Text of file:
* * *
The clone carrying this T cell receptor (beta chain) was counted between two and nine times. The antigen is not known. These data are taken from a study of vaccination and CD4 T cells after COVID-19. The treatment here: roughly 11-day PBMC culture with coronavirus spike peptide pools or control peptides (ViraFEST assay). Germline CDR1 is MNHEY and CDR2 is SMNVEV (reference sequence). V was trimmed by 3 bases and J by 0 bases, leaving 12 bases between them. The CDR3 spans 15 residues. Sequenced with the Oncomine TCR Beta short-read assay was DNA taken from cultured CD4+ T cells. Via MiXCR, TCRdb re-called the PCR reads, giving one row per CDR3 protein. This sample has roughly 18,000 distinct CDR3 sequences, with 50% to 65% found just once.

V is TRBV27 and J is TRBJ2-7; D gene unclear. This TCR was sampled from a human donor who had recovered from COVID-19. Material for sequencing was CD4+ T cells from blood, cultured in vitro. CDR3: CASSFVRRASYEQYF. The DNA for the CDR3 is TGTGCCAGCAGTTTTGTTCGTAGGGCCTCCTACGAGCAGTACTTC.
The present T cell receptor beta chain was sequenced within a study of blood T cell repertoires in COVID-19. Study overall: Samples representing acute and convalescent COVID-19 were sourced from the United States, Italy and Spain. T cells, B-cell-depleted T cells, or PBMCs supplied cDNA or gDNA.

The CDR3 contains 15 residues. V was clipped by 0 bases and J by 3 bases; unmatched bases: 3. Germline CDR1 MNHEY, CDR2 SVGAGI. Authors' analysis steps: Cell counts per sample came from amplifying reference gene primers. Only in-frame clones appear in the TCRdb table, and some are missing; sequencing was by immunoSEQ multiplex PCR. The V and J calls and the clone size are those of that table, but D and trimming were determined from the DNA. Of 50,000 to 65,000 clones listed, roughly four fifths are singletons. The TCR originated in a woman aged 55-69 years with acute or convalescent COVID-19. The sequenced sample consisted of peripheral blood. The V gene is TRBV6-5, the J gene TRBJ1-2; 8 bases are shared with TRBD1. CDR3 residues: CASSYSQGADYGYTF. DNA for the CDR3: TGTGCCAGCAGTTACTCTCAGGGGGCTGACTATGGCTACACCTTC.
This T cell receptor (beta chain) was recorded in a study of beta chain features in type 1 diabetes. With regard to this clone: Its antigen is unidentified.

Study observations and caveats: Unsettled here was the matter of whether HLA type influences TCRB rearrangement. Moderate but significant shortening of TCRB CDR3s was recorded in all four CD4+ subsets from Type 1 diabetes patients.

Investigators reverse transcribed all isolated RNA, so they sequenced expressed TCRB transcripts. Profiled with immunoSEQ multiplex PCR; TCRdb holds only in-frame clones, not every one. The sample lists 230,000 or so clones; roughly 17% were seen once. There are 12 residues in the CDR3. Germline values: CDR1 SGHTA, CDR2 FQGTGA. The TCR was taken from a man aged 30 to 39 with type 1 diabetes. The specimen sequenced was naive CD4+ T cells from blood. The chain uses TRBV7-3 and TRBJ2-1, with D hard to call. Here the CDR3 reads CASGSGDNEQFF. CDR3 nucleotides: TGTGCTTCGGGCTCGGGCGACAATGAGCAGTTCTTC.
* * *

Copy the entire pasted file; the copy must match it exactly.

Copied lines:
The clone carrying this T cell receptor (beta chain) was counted between two and nine times. The antigen is not known. These data are taken from a study of vaccination and CD4 T cells after COVID-19. The treatment here: roughly 11-day PBMC culture with coronavirus spike peptide pools or control peptides (ViraFEST assay). Germline CDR1 is MNHEY and CDR2 is SMNVEV (reference sequence). V was trimmed by 3 bases and J by 0 bases, leaving 12 bases between them. The CDR3 spans 15 residues. Sequenced with the Oncomine TCR Beta short-read assay was DNA taken from cultured CD4+ T cells. Via MiXCR, TCRdb re-called the PCR reads, giving one row per CDR3 protein. This sample has roughly 18,000 distinct CDR3 sequences, with 50% to 65% found just once.

V is TRBV27 and J is TRBJ2-7; D gene unclear. This TCR was sampled from a human donor who had recovered from COVID-19. Material for sequencing was CD4+ T cells from blood, cultured in vitro. CDR3: CASSFVRRASYEQYF. The DNA for the CDR3 is TGTGCCAGCAGTTTTGTTCGTAGGGCCTCCTACGAGCAGTACTTC.
The present T cell receptor beta chain was sequenced within a study of blood T cell repertoires in COVID-19. Study overall: Samples representing acute and convalescent COVID-19 were sourced from the United States, Italy and Spain. T cells, B-cell-depleted T cells, or PBMCs supplied cDNA or gDNA.

The CDR3 contains 15 residues. V was clipped by 0 bases and J by 3 bases; unmatched bases: 3. Germline CDR1 MNHEY, CDR2 SVGAGI. Authors' analysis steps: Cell counts per sample came from amplifying reference gene primers. Only in-frame clones appear in the TCRdb table, and some are missing; sequencing was by immunoSEQ multiplex PCR. The V and J calls and the clone size are those of that table, but D and trimming were determined from the DNA. Of 50,000 to 65,000 clones listed, roughly four fifths are singletons. The TCR originated in a woman aged 55-69 years with acute or convalescent COVID-19. The sequenced sample consisted of peripheral blood. The V gene is TRBV6-5, the J gene TRBJ1-2; 8 bases are shared with TRBD1. CDR3 residues: CASSYSQGADYGYTF. DNA for the CDR3: TGTGCCAGCAGTTACTCTCAGGGGGCTGACTATGGCTACACCTTC.
This T cell receptor (beta chain) was recorded in a study of beta chain features in type 1 diabetes. With regard to this clone: Its antigen is unidentified.

Study observations and caveats: Unsettled here was the matter of whether HLA type influences TCRB rearrangement. Moderate but significant shortening of TCRB CDR3s was recorded in all four CD4+ subsets from Type 1 diabetes patients.

Investigators reverse transcribed all isolated RNA, so they sequenced expressed TCRB transcripts. Profiled with immunoSEQ multiplex PCR; TCRdb holds only in-frame clones, not every one. The sample lists 230,000 or so clones; roughly 17% were seen once. There are 12 residues in the CDR3. Germline values: CDR1 SGHTA, CDR2 FQGTGA. The TCR was taken from a man aged 30 to 39 with type 1 diabetes. The specimen sequenced was naive CD4+ T cells from blood. The chain uses TRBV7-3 and TRBJ2-1, with D hard to call. Here the CDR3 reads CASGSGDNEQFF. CDR3 nucleotides: TGTGCTTCGGGCTCGGGCGACAATGAGCAGTTCTTC.